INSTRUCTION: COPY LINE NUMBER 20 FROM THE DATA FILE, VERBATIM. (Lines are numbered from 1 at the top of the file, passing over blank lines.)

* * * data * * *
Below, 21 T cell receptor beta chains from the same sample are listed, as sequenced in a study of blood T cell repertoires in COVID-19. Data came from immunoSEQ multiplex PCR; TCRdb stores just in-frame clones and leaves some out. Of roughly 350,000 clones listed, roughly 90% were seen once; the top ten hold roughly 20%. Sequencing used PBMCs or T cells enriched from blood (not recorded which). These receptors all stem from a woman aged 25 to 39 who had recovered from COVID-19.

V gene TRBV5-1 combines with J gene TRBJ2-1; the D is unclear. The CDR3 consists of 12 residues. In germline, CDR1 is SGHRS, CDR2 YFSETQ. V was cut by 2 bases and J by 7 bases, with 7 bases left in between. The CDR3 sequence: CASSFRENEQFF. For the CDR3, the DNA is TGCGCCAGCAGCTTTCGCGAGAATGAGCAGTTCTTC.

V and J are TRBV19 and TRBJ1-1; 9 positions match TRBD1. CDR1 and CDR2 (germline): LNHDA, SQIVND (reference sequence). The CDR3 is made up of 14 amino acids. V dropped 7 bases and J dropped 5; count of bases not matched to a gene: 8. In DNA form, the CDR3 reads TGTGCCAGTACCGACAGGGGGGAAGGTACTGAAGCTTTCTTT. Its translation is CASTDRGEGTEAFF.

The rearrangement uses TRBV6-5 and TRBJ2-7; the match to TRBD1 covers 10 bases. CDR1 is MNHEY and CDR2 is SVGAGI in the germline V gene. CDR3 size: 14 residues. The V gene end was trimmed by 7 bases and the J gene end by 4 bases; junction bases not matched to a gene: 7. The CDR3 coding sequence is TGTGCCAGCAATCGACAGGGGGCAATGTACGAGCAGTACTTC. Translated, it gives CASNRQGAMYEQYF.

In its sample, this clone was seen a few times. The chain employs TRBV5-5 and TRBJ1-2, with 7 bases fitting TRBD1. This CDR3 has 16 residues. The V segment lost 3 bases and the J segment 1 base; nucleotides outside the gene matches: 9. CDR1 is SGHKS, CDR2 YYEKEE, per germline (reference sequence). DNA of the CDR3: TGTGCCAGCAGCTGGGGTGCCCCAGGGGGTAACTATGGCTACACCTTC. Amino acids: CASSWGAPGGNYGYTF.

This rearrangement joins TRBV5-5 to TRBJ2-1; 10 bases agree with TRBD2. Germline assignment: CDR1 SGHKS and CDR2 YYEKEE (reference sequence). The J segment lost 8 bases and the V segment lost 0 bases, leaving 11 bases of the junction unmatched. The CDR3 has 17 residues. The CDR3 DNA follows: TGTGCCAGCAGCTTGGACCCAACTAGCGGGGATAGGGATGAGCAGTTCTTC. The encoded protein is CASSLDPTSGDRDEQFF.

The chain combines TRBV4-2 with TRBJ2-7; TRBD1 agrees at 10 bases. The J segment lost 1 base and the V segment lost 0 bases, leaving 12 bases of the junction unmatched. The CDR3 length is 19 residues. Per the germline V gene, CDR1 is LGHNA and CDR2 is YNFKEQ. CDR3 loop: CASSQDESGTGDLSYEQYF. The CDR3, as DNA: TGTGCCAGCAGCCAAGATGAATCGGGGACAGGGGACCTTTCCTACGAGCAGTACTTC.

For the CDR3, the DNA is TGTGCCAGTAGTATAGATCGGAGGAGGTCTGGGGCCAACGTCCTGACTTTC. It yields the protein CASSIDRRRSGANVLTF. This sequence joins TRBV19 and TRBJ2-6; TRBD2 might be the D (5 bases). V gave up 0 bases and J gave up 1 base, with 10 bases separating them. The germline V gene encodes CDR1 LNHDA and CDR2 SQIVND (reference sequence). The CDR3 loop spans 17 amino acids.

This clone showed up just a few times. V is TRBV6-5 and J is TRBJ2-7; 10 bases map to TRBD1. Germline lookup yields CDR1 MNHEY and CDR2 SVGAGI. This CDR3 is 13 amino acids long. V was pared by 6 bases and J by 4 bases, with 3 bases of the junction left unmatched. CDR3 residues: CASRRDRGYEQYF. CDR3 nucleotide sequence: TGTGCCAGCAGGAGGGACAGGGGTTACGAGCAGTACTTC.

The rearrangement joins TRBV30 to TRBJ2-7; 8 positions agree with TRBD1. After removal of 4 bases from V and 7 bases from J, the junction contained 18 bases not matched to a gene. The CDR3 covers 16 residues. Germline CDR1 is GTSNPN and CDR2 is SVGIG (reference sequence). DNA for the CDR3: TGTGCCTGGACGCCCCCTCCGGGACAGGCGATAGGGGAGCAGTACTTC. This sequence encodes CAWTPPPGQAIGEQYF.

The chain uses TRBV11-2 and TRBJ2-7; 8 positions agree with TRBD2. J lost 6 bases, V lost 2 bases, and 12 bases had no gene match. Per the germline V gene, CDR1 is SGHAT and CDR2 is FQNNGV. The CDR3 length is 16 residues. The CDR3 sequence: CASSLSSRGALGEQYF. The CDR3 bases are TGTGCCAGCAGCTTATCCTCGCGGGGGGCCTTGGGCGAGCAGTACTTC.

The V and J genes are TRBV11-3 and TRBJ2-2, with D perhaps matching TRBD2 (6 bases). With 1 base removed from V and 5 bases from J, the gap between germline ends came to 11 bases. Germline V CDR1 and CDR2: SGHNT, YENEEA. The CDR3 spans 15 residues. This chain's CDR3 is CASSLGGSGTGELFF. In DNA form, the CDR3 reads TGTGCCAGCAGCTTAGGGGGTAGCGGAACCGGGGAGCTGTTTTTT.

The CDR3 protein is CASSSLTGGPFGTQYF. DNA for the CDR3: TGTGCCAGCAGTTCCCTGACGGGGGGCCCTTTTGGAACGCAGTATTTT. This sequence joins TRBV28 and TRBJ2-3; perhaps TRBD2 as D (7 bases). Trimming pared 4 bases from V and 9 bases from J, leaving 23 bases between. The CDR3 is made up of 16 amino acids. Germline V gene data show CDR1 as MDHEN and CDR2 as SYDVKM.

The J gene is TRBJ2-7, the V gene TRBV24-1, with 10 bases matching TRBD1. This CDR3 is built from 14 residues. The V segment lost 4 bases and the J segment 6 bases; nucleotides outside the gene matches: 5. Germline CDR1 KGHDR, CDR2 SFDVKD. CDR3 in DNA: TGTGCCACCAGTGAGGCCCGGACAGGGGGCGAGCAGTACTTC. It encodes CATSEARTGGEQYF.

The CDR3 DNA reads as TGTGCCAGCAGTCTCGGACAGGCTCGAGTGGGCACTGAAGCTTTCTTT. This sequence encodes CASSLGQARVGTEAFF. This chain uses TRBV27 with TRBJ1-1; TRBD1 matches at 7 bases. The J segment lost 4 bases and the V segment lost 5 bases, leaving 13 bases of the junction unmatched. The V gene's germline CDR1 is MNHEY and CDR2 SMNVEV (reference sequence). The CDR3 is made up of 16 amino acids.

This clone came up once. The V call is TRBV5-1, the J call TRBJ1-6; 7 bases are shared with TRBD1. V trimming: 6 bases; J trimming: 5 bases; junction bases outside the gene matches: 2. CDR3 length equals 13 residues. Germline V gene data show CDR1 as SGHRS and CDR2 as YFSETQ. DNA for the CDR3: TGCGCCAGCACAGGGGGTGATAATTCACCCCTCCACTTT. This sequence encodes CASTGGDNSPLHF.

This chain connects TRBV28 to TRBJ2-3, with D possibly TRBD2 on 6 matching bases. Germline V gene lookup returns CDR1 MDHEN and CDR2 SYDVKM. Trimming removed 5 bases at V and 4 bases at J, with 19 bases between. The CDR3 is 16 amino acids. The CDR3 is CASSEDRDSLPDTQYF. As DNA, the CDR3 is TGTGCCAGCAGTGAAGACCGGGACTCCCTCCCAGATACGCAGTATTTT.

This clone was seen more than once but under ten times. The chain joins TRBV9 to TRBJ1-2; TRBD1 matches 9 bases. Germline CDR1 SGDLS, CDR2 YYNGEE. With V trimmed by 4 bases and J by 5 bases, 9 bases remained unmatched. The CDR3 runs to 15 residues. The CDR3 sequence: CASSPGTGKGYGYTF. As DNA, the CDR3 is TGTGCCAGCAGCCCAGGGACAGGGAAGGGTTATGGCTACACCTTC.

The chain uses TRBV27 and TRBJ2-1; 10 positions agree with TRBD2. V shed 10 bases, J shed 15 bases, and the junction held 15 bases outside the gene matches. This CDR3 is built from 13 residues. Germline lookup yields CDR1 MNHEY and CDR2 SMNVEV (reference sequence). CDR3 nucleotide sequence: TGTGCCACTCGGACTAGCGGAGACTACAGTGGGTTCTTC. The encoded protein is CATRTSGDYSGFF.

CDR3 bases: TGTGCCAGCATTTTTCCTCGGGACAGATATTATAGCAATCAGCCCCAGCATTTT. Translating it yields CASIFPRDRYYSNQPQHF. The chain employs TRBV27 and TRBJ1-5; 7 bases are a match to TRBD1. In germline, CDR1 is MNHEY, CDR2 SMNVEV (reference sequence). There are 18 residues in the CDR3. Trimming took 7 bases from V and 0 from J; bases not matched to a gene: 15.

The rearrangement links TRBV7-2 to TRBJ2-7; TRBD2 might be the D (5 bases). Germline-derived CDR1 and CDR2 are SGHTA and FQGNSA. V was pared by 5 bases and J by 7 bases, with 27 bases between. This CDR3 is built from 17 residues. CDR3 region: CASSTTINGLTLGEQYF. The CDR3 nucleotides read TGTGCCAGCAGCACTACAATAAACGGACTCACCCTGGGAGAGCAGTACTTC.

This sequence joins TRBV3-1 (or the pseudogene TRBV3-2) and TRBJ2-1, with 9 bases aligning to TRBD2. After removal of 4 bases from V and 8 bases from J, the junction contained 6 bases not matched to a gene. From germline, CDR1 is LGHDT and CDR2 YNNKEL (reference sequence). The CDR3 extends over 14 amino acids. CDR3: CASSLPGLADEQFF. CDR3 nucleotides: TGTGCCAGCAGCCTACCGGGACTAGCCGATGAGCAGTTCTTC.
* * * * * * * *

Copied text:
CDR3 bases: TGTGCCAGCATTTTTCCTCGGGACAGATATTATAGCAATCAGCCCCAGCATTTT. Translating it yields CASIFPRDRYYSNQPQHF. The chain employs TRBV27 and TRBJ1-5; 7 bases are a match to TRBD1. In germline, CDR1 is MNHEY, CDR2 SMNVEV (reference sequence). There are 18 residues in the CDR3. Trimming took 7 bases from V and 0 from J; bases not matched to a gene: 15.